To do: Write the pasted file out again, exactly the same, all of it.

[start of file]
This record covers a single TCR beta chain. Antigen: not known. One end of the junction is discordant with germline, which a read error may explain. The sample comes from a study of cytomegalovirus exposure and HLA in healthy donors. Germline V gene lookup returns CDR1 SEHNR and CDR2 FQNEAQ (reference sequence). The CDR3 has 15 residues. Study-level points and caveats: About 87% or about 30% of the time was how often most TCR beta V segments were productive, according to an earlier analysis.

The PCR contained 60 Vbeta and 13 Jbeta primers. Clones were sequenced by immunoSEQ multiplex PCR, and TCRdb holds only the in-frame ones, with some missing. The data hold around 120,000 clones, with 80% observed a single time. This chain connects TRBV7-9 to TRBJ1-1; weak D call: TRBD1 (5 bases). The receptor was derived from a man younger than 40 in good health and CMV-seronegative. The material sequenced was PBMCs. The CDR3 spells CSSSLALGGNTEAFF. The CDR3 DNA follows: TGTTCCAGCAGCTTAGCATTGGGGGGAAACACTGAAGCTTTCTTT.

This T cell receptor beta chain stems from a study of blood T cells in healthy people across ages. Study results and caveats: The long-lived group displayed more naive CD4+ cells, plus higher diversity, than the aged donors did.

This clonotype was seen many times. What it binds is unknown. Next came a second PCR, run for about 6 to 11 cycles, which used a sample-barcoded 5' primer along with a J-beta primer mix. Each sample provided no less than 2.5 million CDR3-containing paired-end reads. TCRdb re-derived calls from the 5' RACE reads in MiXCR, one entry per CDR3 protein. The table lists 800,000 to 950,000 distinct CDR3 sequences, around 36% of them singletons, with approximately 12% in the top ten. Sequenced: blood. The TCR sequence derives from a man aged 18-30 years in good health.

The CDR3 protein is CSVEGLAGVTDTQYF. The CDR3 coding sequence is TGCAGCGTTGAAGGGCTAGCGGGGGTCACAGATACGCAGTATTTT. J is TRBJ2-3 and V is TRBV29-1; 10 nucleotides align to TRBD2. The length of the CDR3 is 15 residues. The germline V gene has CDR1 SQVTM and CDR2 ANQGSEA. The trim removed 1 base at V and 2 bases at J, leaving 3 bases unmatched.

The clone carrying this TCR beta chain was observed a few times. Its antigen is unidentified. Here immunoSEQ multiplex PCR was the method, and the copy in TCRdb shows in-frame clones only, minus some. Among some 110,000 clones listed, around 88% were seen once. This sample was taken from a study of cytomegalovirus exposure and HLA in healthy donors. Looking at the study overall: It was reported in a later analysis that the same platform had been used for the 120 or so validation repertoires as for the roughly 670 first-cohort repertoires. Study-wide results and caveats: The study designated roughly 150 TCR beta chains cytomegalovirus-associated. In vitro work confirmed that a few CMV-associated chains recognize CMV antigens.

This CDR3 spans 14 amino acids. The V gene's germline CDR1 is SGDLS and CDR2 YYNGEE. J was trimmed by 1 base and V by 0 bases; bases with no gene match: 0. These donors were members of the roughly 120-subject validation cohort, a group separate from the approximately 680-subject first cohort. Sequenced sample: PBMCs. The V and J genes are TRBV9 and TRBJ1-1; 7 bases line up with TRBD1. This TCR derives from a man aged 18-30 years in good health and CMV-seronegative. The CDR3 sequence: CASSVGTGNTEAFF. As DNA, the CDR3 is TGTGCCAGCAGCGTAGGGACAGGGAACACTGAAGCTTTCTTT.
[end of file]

This record covers a single TCR beta chain. Antigen: not known. One end of the junction is discordant with germline, which a read error may explain. The sample comes from a study of cytomegalovirus exposure and HLA in healthy donors. Germline V gene lookup returns CDR1 SEHNR and CDR2 FQNEAQ (reference sequence). The CDR3 has 15 residues. Study-level points and caveats: About 87% or about 30% of the time was how often most TCR beta V segments were productive, according to an earlier analysis.

The PCR contained 60 Vbeta and 13 Jbeta primers. Clones were sequenced by immunoSEQ multiplex PCR, and TCRdb holds only the in-frame ones, with some missing. The data hold around 120,000 clones, with 80% observed a single time. This chain connects TRBV7-9 to TRBJ1-1; weak D call: TRBD1 (5 bases). The receptor was derived from a man younger than 40 in good health and CMV-seronegative. The material sequenced was PBMCs. The CDR3 spells CSSSLALGGNTEAFF. The CDR3 DNA follows: TGTTCCAGCAGCTTAGCATTGGGGGGAAACACTGAAGCTTTCTTT.

This T cell receptor beta chain stems from a study of blood T cells in healthy people across ages. Study results and caveats: The long-lived group displayed more naive CD4+ cells, plus higher diversity, than the aged donors did.

This clonotype was seen many times. What it binds is unknown. Next came a second PCR, run for about 6 to 11 cycles, which used a sample-barcoded 5' primer along with a J-beta primer mix. Each sample provided no less than 2.5 million CDR3-containing paired-end reads. TCRdb re-derived calls from the 5' RACE reads in MiXCR, one entry per CDR3 protein. The table lists 800,000 to 950,000 distinct CDR3 sequences, around 36% of them singletons, with approximately 12% in the top ten. Sequenced: blood. The TCR sequence derives from a man aged 18-30 years in good health.

The CDR3 protein is CSVEGLAGVTDTQYF. The CDR3 coding sequence is TGCAGCGTTGAAGGGCTAGCGGGGGTCACAGATACGCAGTATTTT. J is TRBJ2-3 and V is TRBV29-1; 10 nucleotides align to TRBD2. The length of the CDR3 is 15 residues. The germline V gene has CDR1 SQVTM and CDR2 ANQGSEA. The trim removed 1 base at V and 2 bases at J, leaving 3 bases unmatched.

The clone carrying this TCR beta chain was observed a few times. Its antigen is unidentified. Here immunoSEQ multiplex PCR was the method, and the copy in TCRdb shows in-frame clones only, minus some. Among some 110,000 clones listed, around 88% were seen once. This sample was taken from a study of cytomegalovirus exposure and HLA in healthy donors. Looking at the study overall: It was reported in a later analysis that the same platform had been used for the 120 or so validation repertoires as for the roughly 670 first-cohort repertoires. Study-wide results and caveats: The study designated roughly 150 TCR beta chains cytomegalovirus-associated. In vitro work confirmed that a few CMV-associated chains recognize CMV antigens.

This CDR3 spans 14 amino acids. The V gene's germline CDR1 is SGDLS and CDR2 YYNGEE. J was trimmed by 1 base and V by 0 bases; bases with no gene match: 0. These donors were members of the roughly 120-subject validation cohort, a group separate from the approximately 680-subject first cohort. Sequenced sample: PBMCs. The V and J genes are TRBV9 and TRBJ1-1; 7 bases line up with TRBD1. This TCR derives from a man aged 18-30 years in good health and CMV-seronegative. The CDR3 sequence: CASSVGTGNTEAFF. As DNA, the CDR3 is TGTGCCAGCAGCGTAGGGACAGGGAACACTGAAGCTTTCTTT.